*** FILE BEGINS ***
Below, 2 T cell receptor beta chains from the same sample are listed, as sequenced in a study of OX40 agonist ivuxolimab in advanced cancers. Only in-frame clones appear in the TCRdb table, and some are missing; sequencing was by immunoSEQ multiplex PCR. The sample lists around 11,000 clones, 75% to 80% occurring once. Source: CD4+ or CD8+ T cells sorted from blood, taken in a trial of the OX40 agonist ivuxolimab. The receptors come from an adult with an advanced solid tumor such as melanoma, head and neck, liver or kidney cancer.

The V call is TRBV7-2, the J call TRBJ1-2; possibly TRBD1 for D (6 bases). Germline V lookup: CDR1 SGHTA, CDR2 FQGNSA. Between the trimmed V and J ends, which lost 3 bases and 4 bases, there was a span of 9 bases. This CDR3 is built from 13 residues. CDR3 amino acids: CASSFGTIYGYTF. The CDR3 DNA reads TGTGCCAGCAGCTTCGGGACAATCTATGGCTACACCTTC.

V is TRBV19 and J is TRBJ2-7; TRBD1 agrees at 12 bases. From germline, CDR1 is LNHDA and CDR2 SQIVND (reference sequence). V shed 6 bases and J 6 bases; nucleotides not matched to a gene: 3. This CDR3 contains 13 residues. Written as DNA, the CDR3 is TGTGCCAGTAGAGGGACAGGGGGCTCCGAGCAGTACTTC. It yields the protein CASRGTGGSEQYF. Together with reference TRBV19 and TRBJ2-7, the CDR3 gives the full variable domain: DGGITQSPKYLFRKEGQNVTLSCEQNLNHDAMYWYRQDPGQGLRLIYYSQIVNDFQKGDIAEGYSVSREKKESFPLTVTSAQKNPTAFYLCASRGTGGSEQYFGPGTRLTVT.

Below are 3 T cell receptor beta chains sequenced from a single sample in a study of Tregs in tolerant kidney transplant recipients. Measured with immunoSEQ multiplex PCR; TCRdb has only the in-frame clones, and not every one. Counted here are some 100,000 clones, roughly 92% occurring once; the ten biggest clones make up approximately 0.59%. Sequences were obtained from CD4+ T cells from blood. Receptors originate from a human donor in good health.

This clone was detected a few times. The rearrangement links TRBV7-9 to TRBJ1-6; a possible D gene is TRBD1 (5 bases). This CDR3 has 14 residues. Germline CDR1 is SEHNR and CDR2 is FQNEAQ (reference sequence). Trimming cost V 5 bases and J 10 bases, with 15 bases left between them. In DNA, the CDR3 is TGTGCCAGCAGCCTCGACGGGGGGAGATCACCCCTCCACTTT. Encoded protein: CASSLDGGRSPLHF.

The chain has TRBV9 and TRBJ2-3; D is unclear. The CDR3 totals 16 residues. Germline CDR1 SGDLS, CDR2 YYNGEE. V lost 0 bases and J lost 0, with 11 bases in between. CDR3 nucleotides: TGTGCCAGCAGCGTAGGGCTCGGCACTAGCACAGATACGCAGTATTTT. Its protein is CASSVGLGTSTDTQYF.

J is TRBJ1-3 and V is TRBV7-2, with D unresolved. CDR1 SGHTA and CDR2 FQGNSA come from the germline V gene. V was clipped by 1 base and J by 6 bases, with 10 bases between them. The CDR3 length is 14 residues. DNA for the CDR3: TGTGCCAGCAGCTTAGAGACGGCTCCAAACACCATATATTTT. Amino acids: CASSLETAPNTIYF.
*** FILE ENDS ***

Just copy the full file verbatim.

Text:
Below, 2 T cell receptor beta chains from the same sample are listed, as sequenced in a study of OX40 agonist ivuxolimab in advanced cancers. Only in-frame clones appear in the TCRdb table, and some are missing; sequencing was by immunoSEQ multiplex PCR. The sample lists around 11,000 clones, 75% to 80% occurring once. Source: CD4+ or CD8+ T cells sorted from blood, taken in a trial of the OX40 agonist ivuxolimab. The receptors come from an adult with an advanced solid tumor such as melanoma, head and neck, liver or kidney cancer.

The V call is TRBV7-2, the J call TRBJ1-2; possibly TRBD1 for D (6 bases). Germline V lookup: CDR1 SGHTA, CDR2 FQGNSA. Between the trimmed V and J ends, which lost 3 bases and 4 bases, there was a span of 9 bases. This CDR3 is built from 13 residues. CDR3 amino acids: CASSFGTIYGYTF. The CDR3 DNA reads TGTGCCAGCAGCTTCGGGACAATCTATGGCTACACCTTC.

V is TRBV19 and J is TRBJ2-7; TRBD1 agrees at 12 bases. From germline, CDR1 is LNHDA and CDR2 SQIVND (reference sequence). V shed 6 bases and J 6 bases; nucleotides not matched to a gene: 3. This CDR3 contains 13 residues. Written as DNA, the CDR3 is TGTGCCAGTAGAGGGACAGGGGGCTCCGAGCAGTACTTC. It yields the protein CASRGTGGSEQYF. Together with reference TRBV19 and TRBJ2-7, the CDR3 gives the full variable domain: DGGITQSPKYLFRKEGQNVTLSCEQNLNHDAMYWYRQDPGQGLRLIYYSQIVNDFQKGDIAEGYSVSREKKESFPLTVTSAQKNPTAFYLCASRGTGGSEQYFGPGTRLTVT.

Below are 3 T cell receptor beta chains sequenced from a single sample in a study of Tregs in tolerant kidney transplant recipients. Measured with immunoSEQ multiplex PCR; TCRdb has only the in-frame clones, and not every one. Counted here are some 100,000 clones, roughly 92% occurring once; the ten biggest clones make up approximately 0.59%. Sequences were obtained from CD4+ T cells from blood. Receptors originate from a human donor in good health.

This clone was detected a few times. The rearrangement links TRBV7-9 to TRBJ1-6; a possible D gene is TRBD1 (5 bases). This CDR3 has 14 residues. Germline CDR1 is SEHNR and CDR2 is FQNEAQ (reference sequence). Trimming cost V 5 bases and J 10 bases, with 15 bases left between them. In DNA, the CDR3 is TGTGCCAGCAGCCTCGACGGGGGGAGATCACCCCTCCACTTT. Encoded protein: CASSLDGGRSPLHF.

The chain has TRBV9 and TRBJ2-3; D is unclear. The CDR3 totals 16 residues. Germline CDR1 SGDLS, CDR2 YYNGEE. V lost 0 bases and J lost 0, with 11 bases in between. CDR3 nucleotides: TGTGCCAGCAGCGTAGGGCTCGGCACTAGCACAGATACGCAGTATTTT. Its protein is CASSVGLGTSTDTQYF.

J is TRBJ1-3 and V is TRBV7-2, with D unresolved. CDR1 SGHTA and CDR2 FQGNSA come from the germline V gene. V was clipped by 1 base and J by 6 bases, with 10 bases between them. The CDR3 length is 14 residues. DNA for the CDR3: TGTGCCAGCAGCTTAGAGACGGCTCCAAACACCATATATTTT. Amino acids: CASSLETAPNTIYF.